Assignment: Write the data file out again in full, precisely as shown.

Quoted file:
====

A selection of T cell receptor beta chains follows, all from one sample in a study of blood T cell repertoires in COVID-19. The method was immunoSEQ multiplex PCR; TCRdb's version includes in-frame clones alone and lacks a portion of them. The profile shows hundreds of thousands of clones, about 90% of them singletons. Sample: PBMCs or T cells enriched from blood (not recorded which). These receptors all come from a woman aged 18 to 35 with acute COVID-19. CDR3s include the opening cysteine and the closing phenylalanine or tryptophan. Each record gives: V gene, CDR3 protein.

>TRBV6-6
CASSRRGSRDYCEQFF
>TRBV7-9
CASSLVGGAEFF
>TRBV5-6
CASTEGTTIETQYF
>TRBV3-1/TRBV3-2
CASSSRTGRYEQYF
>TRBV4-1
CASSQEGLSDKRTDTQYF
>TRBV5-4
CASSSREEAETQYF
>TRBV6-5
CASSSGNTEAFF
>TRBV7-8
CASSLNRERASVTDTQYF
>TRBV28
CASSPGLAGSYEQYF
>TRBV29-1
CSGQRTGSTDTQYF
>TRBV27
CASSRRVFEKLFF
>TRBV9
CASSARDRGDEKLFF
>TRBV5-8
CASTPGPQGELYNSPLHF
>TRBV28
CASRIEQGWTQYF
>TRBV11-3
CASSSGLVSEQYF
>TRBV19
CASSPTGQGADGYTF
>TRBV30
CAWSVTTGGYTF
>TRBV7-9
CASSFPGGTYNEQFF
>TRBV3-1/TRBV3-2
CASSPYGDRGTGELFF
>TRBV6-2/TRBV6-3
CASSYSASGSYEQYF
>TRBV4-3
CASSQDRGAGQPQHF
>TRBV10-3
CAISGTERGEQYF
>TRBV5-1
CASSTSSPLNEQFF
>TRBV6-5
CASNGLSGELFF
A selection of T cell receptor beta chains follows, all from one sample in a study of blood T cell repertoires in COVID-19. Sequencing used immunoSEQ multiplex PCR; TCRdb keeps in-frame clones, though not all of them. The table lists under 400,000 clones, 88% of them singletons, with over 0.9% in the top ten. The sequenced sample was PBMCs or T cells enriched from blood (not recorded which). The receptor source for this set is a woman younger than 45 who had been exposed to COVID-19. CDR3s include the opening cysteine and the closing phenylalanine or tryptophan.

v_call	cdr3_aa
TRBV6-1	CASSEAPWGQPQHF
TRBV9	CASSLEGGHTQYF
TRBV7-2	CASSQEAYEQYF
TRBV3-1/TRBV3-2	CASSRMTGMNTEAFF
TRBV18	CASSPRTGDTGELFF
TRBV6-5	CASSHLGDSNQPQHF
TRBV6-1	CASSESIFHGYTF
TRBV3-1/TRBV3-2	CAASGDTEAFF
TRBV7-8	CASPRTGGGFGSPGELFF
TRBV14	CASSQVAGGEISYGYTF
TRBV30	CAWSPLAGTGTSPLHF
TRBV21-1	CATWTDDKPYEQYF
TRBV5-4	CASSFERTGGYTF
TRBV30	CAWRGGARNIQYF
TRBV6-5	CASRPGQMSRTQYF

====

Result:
A selection of T cell receptor beta chains follows, all from one sample in a study of blood T cell repertoires in COVID-19. The method was immunoSEQ multiplex PCR; TCRdb's version includes in-frame clones alone and lacks a portion of them. The profile shows hundreds of thousands of clones, about 90% of them singletons. Sample: PBMCs or T cells enriched from blood (not recorded which). These receptors all come from a woman aged 18 to 35 with acute COVID-19. CDR3s include the opening cysteine and the closing phenylalanine or tryptophan. Each record gives: V gene, CDR3 protein.

>TRBV6-6
CASSRRGSRDYCEQFF
>TRBV7-9
CASSLVGGAEFF
>TRBV5-6
CASTEGTTIETQYF
>TRBV3-1/TRBV3-2
CASSSRTGRYEQYF
>TRBV4-1
CASSQEGLSDKRTDTQYF
>TRBV5-4
CASSSREEAETQYF
>TRBV6-5
CASSSGNTEAFF
>TRBV7-8
CASSLNRERASVTDTQYF
>TRBV28
CASSPGLAGSYEQYF
>TRBV29-1
CSGQRTGSTDTQYF
>TRBV27
CASSRRVFEKLFF
>TRBV9
CASSARDRGDEKLFF
>TRBV5-8
CASTPGPQGELYNSPLHF
>TRBV28
CASRIEQGWTQYF
>TRBV11-3
CASSSGLVSEQYF
>TRBV19
CASSPTGQGADGYTF
>TRBV30
CAWSVTTGGYTF
>TRBV7-9
CASSFPGGTYNEQFF
>TRBV3-1/TRBV3-2
CASSPYGDRGTGELFF
>TRBV6-2/TRBV6-3
CASSYSASGSYEQYF
>TRBV4-3
CASSQDRGAGQPQHF
>TRBV10-3
CAISGTERGEQYF
>TRBV5-1
CASSTSSPLNEQFF
>TRBV6-5
CASNGLSGELFF
A selection of T cell receptor beta chains follows, all from one sample in a study of blood T cell repertoires in COVID-19. Sequencing used immunoSEQ multiplex PCR; TCRdb keeps in-frame clones, though not all of them. The table lists under 400,000 clones, 88% of them singletons, with over 0.9% in the top ten. The sequenced sample was PBMCs or T cells enriched from blood (not recorded which). The receptor source for this set is a woman younger than 45 who had been exposed to COVID-19. CDR3s include the opening cysteine and the closing phenylalanine or tryptophan.

v_call	cdr3_aa
TRBV6-1	CASSEAPWGQPQHF
TRBV9	CASSLEGGHTQYF
TRBV7-2	CASSQEAYEQYF
TRBV3-1/TRBV3-2	CASSRMTGMNTEAFF
TRBV18	CASSPRTGDTGELFF
TRBV6-5	CASSHLGDSNQPQHF
TRBV6-1	CASSESIFHGYTF
TRBV3-1/TRBV3-2	CAASGDTEAFF
TRBV7-8	CASPRTGGGFGSPGELFF
TRBV14	CASSQVAGGEISYGYTF
TRBV30	CAWSPLAGTGTSPLHF
TRBV21-1	CATWTDDKPYEQYF
TRBV5-4	CASSFERTGGYTF
TRBV30	CAWRGGARNIQYF
TRBV6-5	CASRPGQMSRTQYF